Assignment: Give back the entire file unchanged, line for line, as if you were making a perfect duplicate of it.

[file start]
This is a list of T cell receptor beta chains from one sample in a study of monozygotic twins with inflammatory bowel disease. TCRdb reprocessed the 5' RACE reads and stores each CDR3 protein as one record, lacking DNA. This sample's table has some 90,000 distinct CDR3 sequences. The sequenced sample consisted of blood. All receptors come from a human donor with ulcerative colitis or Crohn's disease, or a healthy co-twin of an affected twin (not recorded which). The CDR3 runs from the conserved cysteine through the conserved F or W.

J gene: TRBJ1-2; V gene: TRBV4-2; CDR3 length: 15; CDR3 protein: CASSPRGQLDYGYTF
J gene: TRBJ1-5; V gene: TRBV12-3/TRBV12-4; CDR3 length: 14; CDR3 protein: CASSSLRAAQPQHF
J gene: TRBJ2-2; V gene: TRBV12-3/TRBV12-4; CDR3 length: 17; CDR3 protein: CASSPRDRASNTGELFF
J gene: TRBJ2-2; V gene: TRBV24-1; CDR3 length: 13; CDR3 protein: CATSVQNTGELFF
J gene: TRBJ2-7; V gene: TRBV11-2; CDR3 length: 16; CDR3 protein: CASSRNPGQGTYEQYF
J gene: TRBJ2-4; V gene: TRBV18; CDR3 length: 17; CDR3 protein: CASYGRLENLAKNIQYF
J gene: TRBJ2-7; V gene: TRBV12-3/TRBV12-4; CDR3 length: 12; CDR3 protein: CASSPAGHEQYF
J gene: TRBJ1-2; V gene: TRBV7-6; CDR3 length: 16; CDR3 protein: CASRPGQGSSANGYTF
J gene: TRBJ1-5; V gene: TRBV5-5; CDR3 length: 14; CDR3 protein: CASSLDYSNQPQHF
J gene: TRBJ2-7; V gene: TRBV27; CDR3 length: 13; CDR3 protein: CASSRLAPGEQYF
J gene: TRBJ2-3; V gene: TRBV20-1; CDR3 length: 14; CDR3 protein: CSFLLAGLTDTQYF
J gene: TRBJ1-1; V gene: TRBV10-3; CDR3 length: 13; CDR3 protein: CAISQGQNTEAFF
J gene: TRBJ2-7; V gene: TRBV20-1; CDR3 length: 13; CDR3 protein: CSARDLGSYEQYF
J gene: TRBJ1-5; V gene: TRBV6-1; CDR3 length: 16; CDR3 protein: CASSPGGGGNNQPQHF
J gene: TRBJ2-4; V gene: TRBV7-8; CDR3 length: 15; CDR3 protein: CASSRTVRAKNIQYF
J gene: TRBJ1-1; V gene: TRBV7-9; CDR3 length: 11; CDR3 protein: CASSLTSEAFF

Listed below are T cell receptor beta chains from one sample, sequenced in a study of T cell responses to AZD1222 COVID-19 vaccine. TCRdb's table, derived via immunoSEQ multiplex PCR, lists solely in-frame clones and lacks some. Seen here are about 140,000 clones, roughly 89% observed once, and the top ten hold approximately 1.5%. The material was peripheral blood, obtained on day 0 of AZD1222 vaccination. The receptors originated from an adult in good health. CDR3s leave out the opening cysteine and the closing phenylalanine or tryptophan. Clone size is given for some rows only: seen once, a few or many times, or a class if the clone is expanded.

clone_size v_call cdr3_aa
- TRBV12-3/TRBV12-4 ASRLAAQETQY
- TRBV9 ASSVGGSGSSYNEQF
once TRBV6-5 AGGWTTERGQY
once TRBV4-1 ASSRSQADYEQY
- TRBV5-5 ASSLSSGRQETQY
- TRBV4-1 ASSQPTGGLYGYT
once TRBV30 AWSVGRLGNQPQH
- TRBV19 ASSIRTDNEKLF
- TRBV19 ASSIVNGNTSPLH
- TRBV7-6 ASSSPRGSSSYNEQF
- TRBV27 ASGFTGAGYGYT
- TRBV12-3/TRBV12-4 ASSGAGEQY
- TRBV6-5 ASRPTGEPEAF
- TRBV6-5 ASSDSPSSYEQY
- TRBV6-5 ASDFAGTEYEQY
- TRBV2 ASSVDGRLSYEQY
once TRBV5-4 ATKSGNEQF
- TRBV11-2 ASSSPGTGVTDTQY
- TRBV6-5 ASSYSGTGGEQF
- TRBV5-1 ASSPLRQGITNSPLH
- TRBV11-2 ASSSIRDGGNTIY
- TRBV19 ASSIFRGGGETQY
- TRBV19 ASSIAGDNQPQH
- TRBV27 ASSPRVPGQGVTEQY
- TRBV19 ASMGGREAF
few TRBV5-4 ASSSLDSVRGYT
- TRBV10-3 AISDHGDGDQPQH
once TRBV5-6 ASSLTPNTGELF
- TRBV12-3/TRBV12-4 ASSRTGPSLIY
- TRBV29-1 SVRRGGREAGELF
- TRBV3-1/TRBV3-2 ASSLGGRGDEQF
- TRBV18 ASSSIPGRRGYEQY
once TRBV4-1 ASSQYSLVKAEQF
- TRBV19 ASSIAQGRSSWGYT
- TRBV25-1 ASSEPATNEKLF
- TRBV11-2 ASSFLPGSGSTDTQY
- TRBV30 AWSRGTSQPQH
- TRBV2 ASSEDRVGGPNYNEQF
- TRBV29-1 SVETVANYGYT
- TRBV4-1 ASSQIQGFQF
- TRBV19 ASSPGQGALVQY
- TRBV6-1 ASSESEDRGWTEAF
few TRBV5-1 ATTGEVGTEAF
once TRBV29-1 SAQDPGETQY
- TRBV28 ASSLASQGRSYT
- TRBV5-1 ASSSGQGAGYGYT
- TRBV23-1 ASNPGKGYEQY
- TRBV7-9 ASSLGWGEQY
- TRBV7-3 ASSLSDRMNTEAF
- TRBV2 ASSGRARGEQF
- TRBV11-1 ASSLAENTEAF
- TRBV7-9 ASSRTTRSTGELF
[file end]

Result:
This is a list of T cell receptor beta chains from one sample in a study of monozygotic twins with inflammatory bowel disease. TCRdb reprocessed the 5' RACE reads and stores each CDR3 protein as one record, lacking DNA. This sample's table has some 90,000 distinct CDR3 sequences. The sequenced sample consisted of blood. All receptors come from a human donor with ulcerative colitis or Crohn's disease, or a healthy co-twin of an affected twin (not recorded which). The CDR3 runs from the conserved cysteine through the conserved F or W.

J gene: TRBJ1-2; V gene: TRBV4-2; CDR3 length: 15; CDR3 protein: CASSPRGQLDYGYTF
J gene: TRBJ1-5; V gene: TRBV12-3/TRBV12-4; CDR3 length: 14; CDR3 protein: CASSSLRAAQPQHF
J gene: TRBJ2-2; V gene: TRBV12-3/TRBV12-4; CDR3 length: 17; CDR3 protein: CASSPRDRASNTGELFF
J gene: TRBJ2-2; V gene: TRBV24-1; CDR3 length: 13; CDR3 protein: CATSVQNTGELFF
J gene: TRBJ2-7; V gene: TRBV11-2; CDR3 length: 16; CDR3 protein: CASSRNPGQGTYEQYF
J gene: TRBJ2-4; V gene: TRBV18; CDR3 length: 17; CDR3 protein: CASYGRLENLAKNIQYF
J gene: TRBJ2-7; V gene: TRBV12-3/TRBV12-4; CDR3 length: 12; CDR3 protein: CASSPAGHEQYF
J gene: TRBJ1-2; V gene: TRBV7-6; CDR3 length: 16; CDR3 protein: CASRPGQGSSANGYTF
J gene: TRBJ1-5; V gene: TRBV5-5; CDR3 length: 14; CDR3 protein: CASSLDYSNQPQHF
J gene: TRBJ2-7; V gene: TRBV27; CDR3 length: 13; CDR3 protein: CASSRLAPGEQYF
J gene: TRBJ2-3; V gene: TRBV20-1; CDR3 length: 14; CDR3 protein: CSFLLAGLTDTQYF
J gene: TRBJ1-1; V gene: TRBV10-3; CDR3 length: 13; CDR3 protein: CAISQGQNTEAFF
J gene: TRBJ2-7; V gene: TRBV20-1; CDR3 length: 13; CDR3 protein: CSARDLGSYEQYF
J gene: TRBJ1-5; V gene: TRBV6-1; CDR3 length: 16; CDR3 protein: CASSPGGGGNNQPQHF
J gene: TRBJ2-4; V gene: TRBV7-8; CDR3 length: 15; CDR3 protein: CASSRTVRAKNIQYF
J gene: TRBJ1-1; V gene: TRBV7-9; CDR3 length: 11; CDR3 protein: CASSLTSEAFF

Listed below are T cell receptor beta chains from one sample, sequenced in a study of T cell responses to AZD1222 COVID-19 vaccine. TCRdb's table, derived via immunoSEQ multiplex PCR, lists solely in-frame clones and lacks some. Seen here are about 140,000 clones, roughly 89% observed once, and the top ten hold approximately 1.5%. The material was peripheral blood, obtained on day 0 of AZD1222 vaccination. The receptors originated from an adult in good health. CDR3s leave out the opening cysteine and the closing phenylalanine or tryptophan. Clone size is given for some rows only: seen once, a few or many times, or a class if the clone is expanded.

clone_size v_call cdr3_aa
- TRBV12-3/TRBV12-4 ASRLAAQETQY
- TRBV9 ASSVGGSGSSYNEQF
once TRBV6-5 AGGWTTERGQY
once TRBV4-1 ASSRSQADYEQY
- TRBV5-5 ASSLSSGRQETQY
- TRBV4-1 ASSQPTGGLYGYT
once TRBV30 AWSVGRLGNQPQH
- TRBV19 ASSIRTDNEKLF
- TRBV19 ASSIVNGNTSPLH
- TRBV7-6 ASSSPRGSSSYNEQF
- TRBV27 ASGFTGAGYGYT
- TRBV12-3/TRBV12-4 ASSGAGEQY
- TRBV6-5 ASRPTGEPEAF
- TRBV6-5 ASSDSPSSYEQY
- TRBV6-5 ASDFAGTEYEQY
- TRBV2 ASSVDGRLSYEQY
once TRBV5-4 ATKSGNEQF
- TRBV11-2 ASSSPGTGVTDTQY
- TRBV6-5 ASSYSGTGGEQF
- TRBV5-1 ASSPLRQGITNSPLH
- TRBV11-2 ASSSIRDGGNTIY
- TRBV19 ASSIFRGGGETQY
- TRBV19 ASSIAGDNQPQH
- TRBV27 ASSPRVPGQGVTEQY
- TRBV19 ASMGGREAF
few TRBV5-4 ASSSLDSVRGYT
- TRBV10-3 AISDHGDGDQPQH
once TRBV5-6 ASSLTPNTGELF
- TRBV12-3/TRBV12-4 ASSRTGPSLIY
- TRBV29-1 SVRRGGREAGELF
- TRBV3-1/TRBV3-2 ASSLGGRGDEQF
- TRBV18 ASSSIPGRRGYEQY
once TRBV4-1 ASSQYSLVKAEQF
- TRBV19 ASSIAQGRSSWGYT
- TRBV25-1 ASSEPATNEKLF
- TRBV11-2 ASSFLPGSGSTDTQY
- TRBV30 AWSRGTSQPQH
- TRBV2 ASSEDRVGGPNYNEQF
- TRBV29-1 SVETVANYGYT
- TRBV4-1 ASSQIQGFQF
- TRBV19 ASSPGQGALVQY
- TRBV6-1 ASSESEDRGWTEAF
few TRBV5-1 ATTGEVGTEAF
once TRBV29-1 SAQDPGETQY
- TRBV28 ASSLASQGRSYT
- TRBV5-1 ASSSGQGAGYGYT
- TRBV23-1 ASNPGKGYEQY
- TRBV7-9 ASSLGWGEQY
- TRBV7-3 ASSLSDRMNTEAF
- TRBV2 ASSGRARGEQF
- TRBV11-1 ASSLAENTEAF
- TRBV7-9 ASSRTTRSTGELF